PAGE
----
Risks of home oxygen therapy
Oxygen is highly flammable and there is increasing recognition and reporting of accidents related to fire in home oxygen patients.5 Risks involve all flammable sources, but the most frequently occurring risk is patients, or other household members, smoking. Patients should undergo smoking cessation counselling and support prior to initiation of home oxygen. For all households, a risk assessment should be carried out to minimise risk, particularly to children and those in multiple occupancy dwellings.
Other risks include trip and fall risks owing to oxygen tubing: these remain the responsibility of the home oxygen supplier who has a contractual duty to carry out a risk assessment.
This article has summarised the indications for use of the five different types of home oxygen therapy and highlighted some practical concerns around assessment and safety issues. More detail on patient assessment and monitoring can be found in the full British Thoracic Guidelines published in 2015.3 The establishment of specialised home oxygen assessment and review teams is key to ensuring correct home oxygen usage. Nevertheless, certain clinical scenarios remain challenging such as the use of oxygen in palliative care, and more research in this area would be welcome so that patients are given the best possible support to address their symptoms.
1. Nocturnal Oxygen Therapy Trial Group. Continuous or nocturnal oxygen therapy in hypoxemic chronic obstructive lung disease: a clinical trial. Ann Int Med 1980;93(3): 391–8.
2. Long term domiciliary oxygen therapy in chronic hypoxic cor pulmonale complicating chronic bronchitis and emphysema. Report of the Medical Research Council Working Party. Lancet 1981;1(8222):681–6.
3. Hardinge M, et al. BTS Guideline for home oxygen use in adults. BTS Home Oxygen Guideline Development Group on behalf of the British Thoracic Society Standards of Care Committee. Thorax 2015;70:Supplement 1. https://www.brit-thoracic.org.uk/documentlibrary/clinical-information/oxygen/homeoxygen-guideline-(adults)/bts-guidelines-forhome-oxygen-use-in-adults/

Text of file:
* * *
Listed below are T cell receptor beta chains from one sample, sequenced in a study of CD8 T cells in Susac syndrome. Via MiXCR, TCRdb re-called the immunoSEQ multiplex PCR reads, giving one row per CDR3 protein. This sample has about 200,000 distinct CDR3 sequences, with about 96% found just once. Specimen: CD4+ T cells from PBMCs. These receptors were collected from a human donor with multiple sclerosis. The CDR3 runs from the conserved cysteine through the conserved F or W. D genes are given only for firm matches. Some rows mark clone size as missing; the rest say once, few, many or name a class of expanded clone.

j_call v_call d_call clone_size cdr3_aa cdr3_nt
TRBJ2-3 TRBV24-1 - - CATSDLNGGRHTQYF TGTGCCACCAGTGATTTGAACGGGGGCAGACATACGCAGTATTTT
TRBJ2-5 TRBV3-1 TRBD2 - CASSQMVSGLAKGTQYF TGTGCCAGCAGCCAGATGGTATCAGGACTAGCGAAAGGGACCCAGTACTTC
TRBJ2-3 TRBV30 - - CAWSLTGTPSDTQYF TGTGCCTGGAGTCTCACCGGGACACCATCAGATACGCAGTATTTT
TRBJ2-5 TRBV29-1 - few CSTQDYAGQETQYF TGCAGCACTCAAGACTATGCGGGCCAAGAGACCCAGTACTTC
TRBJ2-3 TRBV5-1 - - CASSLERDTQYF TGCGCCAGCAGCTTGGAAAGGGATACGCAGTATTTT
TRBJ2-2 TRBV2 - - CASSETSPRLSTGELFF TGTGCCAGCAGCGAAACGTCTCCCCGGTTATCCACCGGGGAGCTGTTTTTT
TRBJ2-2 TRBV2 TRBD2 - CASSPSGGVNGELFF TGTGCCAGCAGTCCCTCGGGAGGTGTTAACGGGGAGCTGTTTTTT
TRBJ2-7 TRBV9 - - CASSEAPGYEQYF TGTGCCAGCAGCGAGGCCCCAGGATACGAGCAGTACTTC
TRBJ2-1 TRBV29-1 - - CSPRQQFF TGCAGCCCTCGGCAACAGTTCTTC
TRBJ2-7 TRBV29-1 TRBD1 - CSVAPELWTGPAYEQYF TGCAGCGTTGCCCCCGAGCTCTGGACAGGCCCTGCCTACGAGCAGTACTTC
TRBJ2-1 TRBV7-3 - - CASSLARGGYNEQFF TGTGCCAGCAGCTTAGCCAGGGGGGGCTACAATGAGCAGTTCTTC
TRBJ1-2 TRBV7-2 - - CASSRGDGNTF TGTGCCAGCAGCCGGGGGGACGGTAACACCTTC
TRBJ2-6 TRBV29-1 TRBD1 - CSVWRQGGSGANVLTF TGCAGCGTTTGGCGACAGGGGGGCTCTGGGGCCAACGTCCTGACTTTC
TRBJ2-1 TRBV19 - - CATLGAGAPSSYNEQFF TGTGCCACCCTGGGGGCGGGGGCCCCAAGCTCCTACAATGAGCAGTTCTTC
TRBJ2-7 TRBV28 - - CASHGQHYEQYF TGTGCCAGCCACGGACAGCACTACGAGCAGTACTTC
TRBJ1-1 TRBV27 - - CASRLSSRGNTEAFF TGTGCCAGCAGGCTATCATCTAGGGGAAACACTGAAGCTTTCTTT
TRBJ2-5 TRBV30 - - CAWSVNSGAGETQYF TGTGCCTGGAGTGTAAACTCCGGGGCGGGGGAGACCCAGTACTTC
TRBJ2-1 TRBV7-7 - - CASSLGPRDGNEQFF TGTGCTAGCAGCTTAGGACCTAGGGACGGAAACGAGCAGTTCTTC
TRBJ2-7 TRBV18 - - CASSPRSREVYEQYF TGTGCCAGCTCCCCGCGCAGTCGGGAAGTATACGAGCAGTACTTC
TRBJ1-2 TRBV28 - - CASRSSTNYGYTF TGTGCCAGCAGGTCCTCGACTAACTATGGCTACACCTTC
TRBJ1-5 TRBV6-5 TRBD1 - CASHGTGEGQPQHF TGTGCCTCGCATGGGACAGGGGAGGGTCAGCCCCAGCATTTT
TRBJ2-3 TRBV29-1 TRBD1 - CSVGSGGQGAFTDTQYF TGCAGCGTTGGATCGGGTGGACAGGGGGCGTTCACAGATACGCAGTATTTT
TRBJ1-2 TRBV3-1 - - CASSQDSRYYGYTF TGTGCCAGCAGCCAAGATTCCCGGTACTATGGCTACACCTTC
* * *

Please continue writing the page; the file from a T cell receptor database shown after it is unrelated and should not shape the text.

4. Abernethy AP, et al. Effect of palliative oxygen versus room air in relief of breathlessness in patients with refractory dyspnoea: a double-blind, randomised controlled trial. Lancet 2010;376(9743):784–93.
5. Centers for Disease Control and Prevention. Fatal fires associated with smoking during long-term oxygen therapy – Maine, Massachusetts, New Hampshire, and Oklahoma, 2000–2007. Morb Mortal Wkly Rep 2008;57(31):852–4.
Declaration of interests
Dr Hardinge has received speaker fees from pharmaceutical companies (GSK, Chiesi, Pfizer, Boehringer) over the past two years. Dr Freeman has received honoraria for speaking from Boehringer Ingelheim, Novartis, AstraZeneca, Almiralland Pfizer; he has also received educational support/grants from Napp and Pfizer. Dr Suntharalingam has received educational support from Bayer, GSK and Actelion, speaker fees from AstraZeneca, Teva, GSK and Actelion and consultancy fees from Boehringer, Bayer and Actelion. Dr Hippolyte has no interests to declare.